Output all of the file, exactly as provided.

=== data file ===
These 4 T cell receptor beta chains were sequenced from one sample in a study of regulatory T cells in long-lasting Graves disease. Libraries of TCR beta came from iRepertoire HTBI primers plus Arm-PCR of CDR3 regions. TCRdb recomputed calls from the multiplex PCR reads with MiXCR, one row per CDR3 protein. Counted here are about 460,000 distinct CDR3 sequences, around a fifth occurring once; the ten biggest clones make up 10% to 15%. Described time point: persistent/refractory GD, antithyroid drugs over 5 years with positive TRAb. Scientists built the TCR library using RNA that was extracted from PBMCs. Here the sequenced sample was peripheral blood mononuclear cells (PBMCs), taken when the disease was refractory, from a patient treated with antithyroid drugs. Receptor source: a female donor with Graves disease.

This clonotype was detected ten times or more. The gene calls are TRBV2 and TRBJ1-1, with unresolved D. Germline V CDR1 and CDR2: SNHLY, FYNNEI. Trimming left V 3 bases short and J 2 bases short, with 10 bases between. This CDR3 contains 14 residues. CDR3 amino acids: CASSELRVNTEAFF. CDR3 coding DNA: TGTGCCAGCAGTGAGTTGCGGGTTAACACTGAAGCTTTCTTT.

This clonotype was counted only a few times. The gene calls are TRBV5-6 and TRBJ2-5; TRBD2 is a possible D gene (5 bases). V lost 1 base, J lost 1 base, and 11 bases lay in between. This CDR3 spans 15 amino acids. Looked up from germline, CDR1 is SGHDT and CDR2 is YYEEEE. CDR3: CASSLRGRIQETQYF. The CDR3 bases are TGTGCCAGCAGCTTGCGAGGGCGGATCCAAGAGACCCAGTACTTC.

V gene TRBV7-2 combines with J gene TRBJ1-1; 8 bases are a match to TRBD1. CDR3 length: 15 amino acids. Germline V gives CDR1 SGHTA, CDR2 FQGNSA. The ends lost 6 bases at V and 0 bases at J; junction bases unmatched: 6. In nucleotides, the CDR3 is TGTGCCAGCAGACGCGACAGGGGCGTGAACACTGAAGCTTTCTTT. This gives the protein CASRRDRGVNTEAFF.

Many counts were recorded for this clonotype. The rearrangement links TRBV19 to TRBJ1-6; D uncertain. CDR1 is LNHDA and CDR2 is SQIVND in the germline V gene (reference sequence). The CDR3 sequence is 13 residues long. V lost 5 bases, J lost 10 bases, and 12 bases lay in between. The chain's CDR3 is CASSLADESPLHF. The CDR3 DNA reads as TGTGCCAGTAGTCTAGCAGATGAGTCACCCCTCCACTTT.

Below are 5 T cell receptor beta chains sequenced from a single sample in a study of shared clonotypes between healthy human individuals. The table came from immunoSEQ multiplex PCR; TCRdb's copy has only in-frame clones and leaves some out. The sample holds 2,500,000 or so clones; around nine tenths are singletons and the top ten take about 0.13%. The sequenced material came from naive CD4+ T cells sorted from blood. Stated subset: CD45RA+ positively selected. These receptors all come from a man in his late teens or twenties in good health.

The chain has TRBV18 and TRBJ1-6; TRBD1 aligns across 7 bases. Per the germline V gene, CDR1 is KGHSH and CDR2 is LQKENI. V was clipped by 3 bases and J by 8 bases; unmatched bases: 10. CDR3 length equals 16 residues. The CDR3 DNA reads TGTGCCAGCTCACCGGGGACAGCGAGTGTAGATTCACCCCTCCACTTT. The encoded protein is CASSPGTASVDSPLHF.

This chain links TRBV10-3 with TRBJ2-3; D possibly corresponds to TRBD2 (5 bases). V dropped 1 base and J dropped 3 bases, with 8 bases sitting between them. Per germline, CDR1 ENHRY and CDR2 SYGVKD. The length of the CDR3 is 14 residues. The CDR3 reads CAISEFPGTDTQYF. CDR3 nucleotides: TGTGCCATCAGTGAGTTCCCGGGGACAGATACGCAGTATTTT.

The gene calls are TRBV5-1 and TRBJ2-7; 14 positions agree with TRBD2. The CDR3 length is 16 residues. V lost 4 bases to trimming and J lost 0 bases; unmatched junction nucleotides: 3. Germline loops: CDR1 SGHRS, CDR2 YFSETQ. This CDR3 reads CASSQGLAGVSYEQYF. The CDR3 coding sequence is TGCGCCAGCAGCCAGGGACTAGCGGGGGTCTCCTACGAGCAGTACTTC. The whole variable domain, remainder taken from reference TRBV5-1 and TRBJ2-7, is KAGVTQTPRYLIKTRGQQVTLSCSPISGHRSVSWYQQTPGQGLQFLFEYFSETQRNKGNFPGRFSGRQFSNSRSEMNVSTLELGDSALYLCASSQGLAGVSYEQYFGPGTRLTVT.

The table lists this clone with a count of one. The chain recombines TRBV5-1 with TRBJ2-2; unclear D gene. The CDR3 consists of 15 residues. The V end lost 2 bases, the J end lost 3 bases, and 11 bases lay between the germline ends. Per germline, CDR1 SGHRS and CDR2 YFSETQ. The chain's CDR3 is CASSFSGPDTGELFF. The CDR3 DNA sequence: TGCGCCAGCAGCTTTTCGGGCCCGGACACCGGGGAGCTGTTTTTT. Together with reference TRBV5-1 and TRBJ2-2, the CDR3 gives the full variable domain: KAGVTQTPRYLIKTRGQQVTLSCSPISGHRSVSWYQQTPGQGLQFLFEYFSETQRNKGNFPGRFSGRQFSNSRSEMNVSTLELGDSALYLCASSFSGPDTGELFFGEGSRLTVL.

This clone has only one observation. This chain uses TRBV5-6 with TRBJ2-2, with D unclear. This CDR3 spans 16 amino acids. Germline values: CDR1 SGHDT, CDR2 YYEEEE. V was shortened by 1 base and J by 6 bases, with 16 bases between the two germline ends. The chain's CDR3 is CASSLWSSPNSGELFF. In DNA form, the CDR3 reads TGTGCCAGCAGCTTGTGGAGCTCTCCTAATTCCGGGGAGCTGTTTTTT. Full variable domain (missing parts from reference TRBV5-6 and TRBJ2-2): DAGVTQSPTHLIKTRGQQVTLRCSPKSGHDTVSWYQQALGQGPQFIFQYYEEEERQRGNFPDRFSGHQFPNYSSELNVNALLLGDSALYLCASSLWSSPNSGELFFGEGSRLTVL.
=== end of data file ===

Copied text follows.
These 4 T cell receptor beta chains were sequenced from one sample in a study of regulatory T cells in long-lasting Graves disease. Libraries of TCR beta came from iRepertoire HTBI primers plus Arm-PCR of CDR3 regions. TCRdb recomputed calls from the multiplex PCR reads with MiXCR, one row per CDR3 protein. Counted here are about 460,000 distinct CDR3 sequences, around a fifth occurring once; the ten biggest clones make up 10% to 15%. Described time point: persistent/refractory GD, antithyroid drugs over 5 years with positive TRAb. Scientists built the TCR library using RNA that was extracted from PBMCs. Here the sequenced sample was peripheral blood mononuclear cells (PBMCs), taken when the disease was refractory, from a patient treated with antithyroid drugs. Receptor source: a female donor with Graves disease.

This clonotype was detected ten times or more. The gene calls are TRBV2 and TRBJ1-1, with unresolved D. Germline V CDR1 and CDR2: SNHLY, FYNNEI. Trimming left V 3 bases short and J 2 bases short, with 10 bases between. This CDR3 contains 14 residues. CDR3 amino acids: CASSELRVNTEAFF. CDR3 coding DNA: TGTGCCAGCAGTGAGTTGCGGGTTAACACTGAAGCTTTCTTT.

This clonotype was counted only a few times. The gene calls are TRBV5-6 and TRBJ2-5; TRBD2 is a possible D gene (5 bases). V lost 1 base, J lost 1 base, and 11 bases lay in between. This CDR3 spans 15 amino acids. Looked up from germline, CDR1 is SGHDT and CDR2 is YYEEEE. CDR3: CASSLRGRIQETQYF. The CDR3 bases are TGTGCCAGCAGCTTGCGAGGGCGGATCCAAGAGACCCAGTACTTC.

V gene TRBV7-2 combines with J gene TRBJ1-1; 8 bases are a match to TRBD1. CDR3 length: 15 amino acids. Germline V gives CDR1 SGHTA, CDR2 FQGNSA. The ends lost 6 bases at V and 0 bases at J; junction bases unmatched: 6. In nucleotides, the CDR3 is TGTGCCAGCAGACGCGACAGGGGCGTGAACACTGAAGCTTTCTTT. This gives the protein CASRRDRGVNTEAFF.

Many counts were recorded for this clonotype. The rearrangement links TRBV19 to TRBJ1-6; D uncertain. CDR1 is LNHDA and CDR2 is SQIVND in the germline V gene (reference sequence). The CDR3 sequence is 13 residues long. V lost 5 bases, J lost 10 bases, and 12 bases lay in between. The chain's CDR3 is CASSLADESPLHF. The CDR3 DNA reads as TGTGCCAGTAGTCTAGCAGATGAGTCACCCCTCCACTTT.

Below are 5 T cell receptor beta chains sequenced from a single sample in a study of shared clonotypes between healthy human individuals. The table came from immunoSEQ multiplex PCR; TCRdb's copy has only in-frame clones and leaves some out. The sample holds 2,500,000 or so clones; around nine tenths are singletons and the top ten take about 0.13%. The sequenced material came from naive CD4+ T cells sorted from blood. Stated subset: CD45RA+ positively selected. These receptors all come from a man in his late teens or twenties in good health.

The chain has TRBV18 and TRBJ1-6; TRBD1 aligns across 7 bases. Per the germline V gene, CDR1 is KGHSH and CDR2 is LQKENI. V was clipped by 3 bases and J by 8 bases; unmatched bases: 10. CDR3 length equals 16 residues. The CDR3 DNA reads TGTGCCAGCTCACCGGGGACAGCGAGTGTAGATTCACCCCTCCACTTT. The encoded protein is CASSPGTASVDSPLHF.

This chain links TRBV10-3 with TRBJ2-3; D possibly corresponds to TRBD2 (5 bases). V dropped 1 base and J dropped 3 bases, with 8 bases sitting between them. Per germline, CDR1 ENHRY and CDR2 SYGVKD. The length of the CDR3 is 14 residues. The CDR3 reads CAISEFPGTDTQYF. CDR3 nucleotides: TGTGCCATCAGTGAGTTCCCGGGGACAGATACGCAGTATTTT.

The gene calls are TRBV5-1 and TRBJ2-7; 14 positions agree with TRBD2. The CDR3 length is 16 residues. V lost 4 bases to trimming and J lost 0 bases; unmatched junction nucleotides: 3. Germline loops: CDR1 SGHRS, CDR2 YFSETQ. This CDR3 reads CASSQGLAGVSYEQYF. The CDR3 coding sequence is TGCGCCAGCAGCCAGGGACTAGCGGGGGTCTCCTACGAGCAGTACTTC. The whole variable domain, remainder taken from reference TRBV5-1 and TRBJ2-7, is KAGVTQTPRYLIKTRGQQVTLSCSPISGHRSVSWYQQTPGQGLQFLFEYFSETQRNKGNFPGRFSGRQFSNSRSEMNVSTLELGDSALYLCASSQGLAGVSYEQYFGPGTRLTVT.

The table lists this clone with a count of one. The chain recombines TRBV5-1 with TRBJ2-2; unclear D gene. The CDR3 consists of 15 residues. The V end lost 2 bases, the J end lost 3 bases, and 11 bases lay between the germline ends. Per germline, CDR1 SGHRS and CDR2 YFSETQ. The chain's CDR3 is CASSFSGPDTGELFF. The CDR3 DNA sequence: TGCGCCAGCAGCTTTTCGGGCCCGGACACCGGGGAGCTGTTTTTT. Together with reference TRBV5-1 and TRBJ2-2, the CDR3 gives the full variable domain: KAGVTQTPRYLIKTRGQQVTLSCSPISGHRSVSWYQQTPGQGLQFLFEYFSETQRNKGNFPGRFSGRQFSNSRSEMNVSTLELGDSALYLCASSFSGPDTGELFFGEGSRLTVL.

This clone has only one observation. This chain uses TRBV5-6 with TRBJ2-2, with D unclear. This CDR3 spans 16 amino acids. Germline values: CDR1 SGHDT, CDR2 YYEEEE. V was shortened by 1 base and J by 6 bases, with 16 bases between the two germline ends. The chain's CDR3 is CASSLWSSPNSGELFF. In DNA form, the CDR3 reads TGTGCCAGCAGCTTGTGGAGCTCTCCTAATTCCGGGGAGCTGTTTTTT. Full variable domain (missing parts from reference TRBV5-6 and TRBJ2-2): DAGVTQSPTHLIKTRGQQVTLRCSPKSGHDTVSWYQQALGQGPQFIFQYYEEEERQRGNFPDRFSGHQFPNYSSELNVNALLLGDSALYLCASSLWSSPNSGELFFGEGSRLTVL.